Dorothy Carpenter, another alumna of Foxhollow, reported the following: "People use to talk about it all the time.... Every time we'd hear a creak, we'd say it was Edith Wharton's ghost, but nobody really thought it was." Carpenter's perspective on the stories changed, however, when she returned to the house in the early '70s. The house had fallen into disuse by then, and Carpenter spent two months living there alone while she worked on restoration of the ballroom ceiling. One day, she was staring off absently out the window, when she saw a woman in period clothing walking across the terrace. She recognized her instantly from pictures she'd seen, but the version she was looking at now seemed far more vivid, more "alive" than any representation. "At the time, I thought maybe I'd been inhaling too much plaster dust."

As most locals know, in the late '70s The Mount was acquired by the legendary theatre troupe Shakespeare & Company, who occupied the site for more than 20 years. During this period, apparitions and spectral tableaus were reportedly witnessed by some of the brightest luminaries of the regional theater world. Dennis Krausnick, a former Jesuit priest turned actor and director, was one of the first people to enter the building. He reported that while he was working alone in the house, he heard footsteps constantly, but could find no one in the house upon searching. Josephine Abady, former head of the Hampshire College theater department and artistic director for Berkshire Theater Festival, described to one writer how she saw an apparition of Wharton several times while on the premises, and was haunted constantly by a rustling sound not unlike the swishing of a someone in a long dress walking by. On at least one occasion, she saw the Wharton figure in the company of a man who looked very much like Henry James, not knowing at the time that James had been a favorite house guest there.

This same male ghost was reported by none other than Shakespeare & Company founder Tina Packer, perhaps tellingly in the "Henry James Bedroom." Another actress, Andrea Haring, described a supernatural scene of both the Whartons, as well as James, all apparently engaged in conversation. The sheer appropriateness of the idea of The Mount being haunted by both Wharton and James cannot be overstated. Among her other literary accomplishments, Wharton is generally held in high regard as one of the finest American purveyors of the ghost story, who cared passionately about the subject and brought many novel touches to the genre. As for Henry James, well, I won't gush, but "Turn of the Screw" is quite simply, in my opinion, among only two or three other pieces of writing committed to paper contending for the title of greatest horror story ever.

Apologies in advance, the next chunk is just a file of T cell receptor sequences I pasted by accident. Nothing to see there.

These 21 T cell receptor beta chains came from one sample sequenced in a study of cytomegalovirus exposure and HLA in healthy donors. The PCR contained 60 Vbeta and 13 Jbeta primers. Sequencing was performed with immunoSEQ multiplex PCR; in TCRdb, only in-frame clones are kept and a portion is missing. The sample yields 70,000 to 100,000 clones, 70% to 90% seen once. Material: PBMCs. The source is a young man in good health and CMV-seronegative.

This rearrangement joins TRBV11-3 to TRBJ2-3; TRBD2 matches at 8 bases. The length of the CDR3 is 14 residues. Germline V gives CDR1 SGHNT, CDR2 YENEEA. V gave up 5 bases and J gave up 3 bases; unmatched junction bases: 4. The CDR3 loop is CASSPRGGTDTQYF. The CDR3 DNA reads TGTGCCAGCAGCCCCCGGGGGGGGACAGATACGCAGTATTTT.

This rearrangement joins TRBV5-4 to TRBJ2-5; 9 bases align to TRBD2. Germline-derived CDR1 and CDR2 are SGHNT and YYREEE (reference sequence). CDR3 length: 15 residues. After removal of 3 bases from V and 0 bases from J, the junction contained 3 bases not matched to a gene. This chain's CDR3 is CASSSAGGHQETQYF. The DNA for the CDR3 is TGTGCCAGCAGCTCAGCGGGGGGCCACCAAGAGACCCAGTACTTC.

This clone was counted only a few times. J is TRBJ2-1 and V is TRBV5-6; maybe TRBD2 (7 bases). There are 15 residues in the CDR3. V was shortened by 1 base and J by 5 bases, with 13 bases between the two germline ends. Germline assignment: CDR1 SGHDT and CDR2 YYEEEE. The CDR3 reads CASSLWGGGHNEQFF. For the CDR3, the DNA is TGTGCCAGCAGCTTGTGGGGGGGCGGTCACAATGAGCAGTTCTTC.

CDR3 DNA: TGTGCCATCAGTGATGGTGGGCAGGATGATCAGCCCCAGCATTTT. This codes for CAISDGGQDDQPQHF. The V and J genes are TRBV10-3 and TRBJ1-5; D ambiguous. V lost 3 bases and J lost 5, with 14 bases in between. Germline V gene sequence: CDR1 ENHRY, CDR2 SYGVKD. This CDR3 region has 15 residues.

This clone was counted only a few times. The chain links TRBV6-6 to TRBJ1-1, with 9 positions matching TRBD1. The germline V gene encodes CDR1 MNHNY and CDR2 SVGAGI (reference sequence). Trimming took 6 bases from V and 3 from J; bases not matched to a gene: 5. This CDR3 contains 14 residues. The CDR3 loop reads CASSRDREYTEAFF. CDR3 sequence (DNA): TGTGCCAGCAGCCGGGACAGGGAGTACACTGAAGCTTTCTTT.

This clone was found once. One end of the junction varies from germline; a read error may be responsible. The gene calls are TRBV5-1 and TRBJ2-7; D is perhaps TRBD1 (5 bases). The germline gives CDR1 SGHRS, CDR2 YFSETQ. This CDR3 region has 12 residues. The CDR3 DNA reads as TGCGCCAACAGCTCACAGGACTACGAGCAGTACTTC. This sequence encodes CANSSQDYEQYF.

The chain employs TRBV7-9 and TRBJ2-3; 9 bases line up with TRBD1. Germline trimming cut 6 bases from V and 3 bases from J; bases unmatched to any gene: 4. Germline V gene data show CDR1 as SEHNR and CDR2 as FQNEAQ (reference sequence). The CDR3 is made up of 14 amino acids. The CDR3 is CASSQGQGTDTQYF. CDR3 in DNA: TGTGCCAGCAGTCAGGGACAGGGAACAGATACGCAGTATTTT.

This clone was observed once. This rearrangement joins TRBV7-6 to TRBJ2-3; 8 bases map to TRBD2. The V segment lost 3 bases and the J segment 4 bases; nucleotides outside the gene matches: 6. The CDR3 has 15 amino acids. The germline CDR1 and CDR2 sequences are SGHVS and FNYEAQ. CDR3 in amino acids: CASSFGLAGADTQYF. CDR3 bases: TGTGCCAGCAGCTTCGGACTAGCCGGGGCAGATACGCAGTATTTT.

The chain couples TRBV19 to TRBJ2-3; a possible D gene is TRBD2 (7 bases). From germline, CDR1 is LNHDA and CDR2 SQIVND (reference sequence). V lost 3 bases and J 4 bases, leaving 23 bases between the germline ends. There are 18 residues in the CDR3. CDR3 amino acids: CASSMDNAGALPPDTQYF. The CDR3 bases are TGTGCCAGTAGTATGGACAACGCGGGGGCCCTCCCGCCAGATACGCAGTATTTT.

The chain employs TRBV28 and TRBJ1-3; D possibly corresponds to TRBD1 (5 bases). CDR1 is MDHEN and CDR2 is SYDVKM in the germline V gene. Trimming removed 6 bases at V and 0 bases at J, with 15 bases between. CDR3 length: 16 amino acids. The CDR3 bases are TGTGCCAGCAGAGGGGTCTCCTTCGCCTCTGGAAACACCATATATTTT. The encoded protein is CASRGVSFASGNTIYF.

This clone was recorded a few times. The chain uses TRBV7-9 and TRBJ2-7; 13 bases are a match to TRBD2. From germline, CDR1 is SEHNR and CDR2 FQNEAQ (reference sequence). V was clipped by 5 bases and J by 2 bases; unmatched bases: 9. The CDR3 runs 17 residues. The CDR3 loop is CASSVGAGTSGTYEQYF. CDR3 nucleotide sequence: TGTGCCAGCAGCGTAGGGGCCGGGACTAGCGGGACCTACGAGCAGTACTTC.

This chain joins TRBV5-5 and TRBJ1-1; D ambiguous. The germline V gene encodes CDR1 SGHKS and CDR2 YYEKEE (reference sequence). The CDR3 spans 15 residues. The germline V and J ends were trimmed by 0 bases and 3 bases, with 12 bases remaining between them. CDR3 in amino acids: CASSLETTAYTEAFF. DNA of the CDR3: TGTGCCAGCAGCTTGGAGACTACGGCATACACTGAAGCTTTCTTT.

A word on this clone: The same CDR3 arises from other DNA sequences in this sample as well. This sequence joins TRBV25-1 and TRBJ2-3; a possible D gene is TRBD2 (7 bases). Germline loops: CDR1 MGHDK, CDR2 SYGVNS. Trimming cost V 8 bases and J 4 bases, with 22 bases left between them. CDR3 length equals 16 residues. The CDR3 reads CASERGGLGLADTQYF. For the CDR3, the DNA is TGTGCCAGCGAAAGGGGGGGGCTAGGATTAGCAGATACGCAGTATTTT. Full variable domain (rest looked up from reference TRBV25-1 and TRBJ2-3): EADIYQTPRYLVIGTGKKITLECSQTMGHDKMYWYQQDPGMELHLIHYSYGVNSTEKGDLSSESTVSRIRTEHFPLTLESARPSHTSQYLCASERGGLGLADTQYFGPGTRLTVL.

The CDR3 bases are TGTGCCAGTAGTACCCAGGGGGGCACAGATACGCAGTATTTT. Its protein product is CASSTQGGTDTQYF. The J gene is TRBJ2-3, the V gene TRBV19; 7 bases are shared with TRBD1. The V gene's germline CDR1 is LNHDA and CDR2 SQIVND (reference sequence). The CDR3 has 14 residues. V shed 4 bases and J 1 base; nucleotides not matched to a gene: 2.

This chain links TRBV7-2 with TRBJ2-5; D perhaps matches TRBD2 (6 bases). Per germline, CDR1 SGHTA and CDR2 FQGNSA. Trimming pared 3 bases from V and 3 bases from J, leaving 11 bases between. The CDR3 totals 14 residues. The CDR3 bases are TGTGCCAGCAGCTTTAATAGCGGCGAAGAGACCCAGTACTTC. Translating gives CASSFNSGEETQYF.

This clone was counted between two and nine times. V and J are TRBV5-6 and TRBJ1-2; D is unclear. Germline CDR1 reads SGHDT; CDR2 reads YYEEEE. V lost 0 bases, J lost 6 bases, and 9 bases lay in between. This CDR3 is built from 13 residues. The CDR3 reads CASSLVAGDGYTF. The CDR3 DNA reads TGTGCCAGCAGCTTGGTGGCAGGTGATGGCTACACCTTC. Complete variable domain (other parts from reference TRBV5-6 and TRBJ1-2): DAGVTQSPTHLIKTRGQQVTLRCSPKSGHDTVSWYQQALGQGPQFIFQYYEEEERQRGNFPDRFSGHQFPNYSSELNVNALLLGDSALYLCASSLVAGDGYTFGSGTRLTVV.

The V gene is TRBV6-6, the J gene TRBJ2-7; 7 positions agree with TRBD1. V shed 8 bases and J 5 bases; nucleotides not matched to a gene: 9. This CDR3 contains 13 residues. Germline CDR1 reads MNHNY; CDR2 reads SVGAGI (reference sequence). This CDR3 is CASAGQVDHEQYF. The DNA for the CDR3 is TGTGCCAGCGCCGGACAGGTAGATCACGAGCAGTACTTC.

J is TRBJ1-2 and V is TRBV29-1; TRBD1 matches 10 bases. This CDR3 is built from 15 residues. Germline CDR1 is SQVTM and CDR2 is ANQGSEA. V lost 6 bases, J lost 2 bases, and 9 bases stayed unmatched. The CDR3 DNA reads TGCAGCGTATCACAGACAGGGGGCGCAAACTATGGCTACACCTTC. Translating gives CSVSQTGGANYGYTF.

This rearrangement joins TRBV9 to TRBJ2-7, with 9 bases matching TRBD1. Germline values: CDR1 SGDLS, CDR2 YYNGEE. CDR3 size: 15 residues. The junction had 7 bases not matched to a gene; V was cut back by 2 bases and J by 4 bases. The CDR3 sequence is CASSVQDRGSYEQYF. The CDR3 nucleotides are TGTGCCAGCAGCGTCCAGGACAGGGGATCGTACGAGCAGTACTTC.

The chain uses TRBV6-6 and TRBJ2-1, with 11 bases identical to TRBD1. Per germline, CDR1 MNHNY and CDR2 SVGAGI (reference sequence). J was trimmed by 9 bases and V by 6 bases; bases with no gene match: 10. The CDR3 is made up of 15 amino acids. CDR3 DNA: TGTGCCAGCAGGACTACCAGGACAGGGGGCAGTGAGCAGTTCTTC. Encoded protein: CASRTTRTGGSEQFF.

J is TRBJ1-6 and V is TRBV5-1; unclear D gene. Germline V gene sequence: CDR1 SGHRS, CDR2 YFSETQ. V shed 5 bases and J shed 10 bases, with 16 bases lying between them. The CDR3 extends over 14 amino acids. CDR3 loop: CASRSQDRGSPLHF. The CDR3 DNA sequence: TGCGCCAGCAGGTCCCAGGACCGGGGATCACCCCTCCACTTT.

With such a foundation - combined with the building's reincarnations as first a prep school, then theatrical mecca, both highly charged, creative environments - perhaps ghostly sightings were inevitable. Maybe Wharton really was right about ghost stories, after all.


Berkshire Evening Eagle, May 20, 1943

Fitchburg Sentinel & Enterprise May 30, 2002

Myers, Arthur. The Ghostly Register (Contemporary, 1986)

Ogden, Tom. The Complete Idiot’s Guide to Ghosts & Hauntings (Alpha Books, 2004)

Owens, Carole. The Berkshire Cottages: A Vanishing Era (Cottage Press, 1994)

Joe Durwin is a freelance writer and one possible answer to the question "Who ya gonna call?" Send comments or reports of the strange to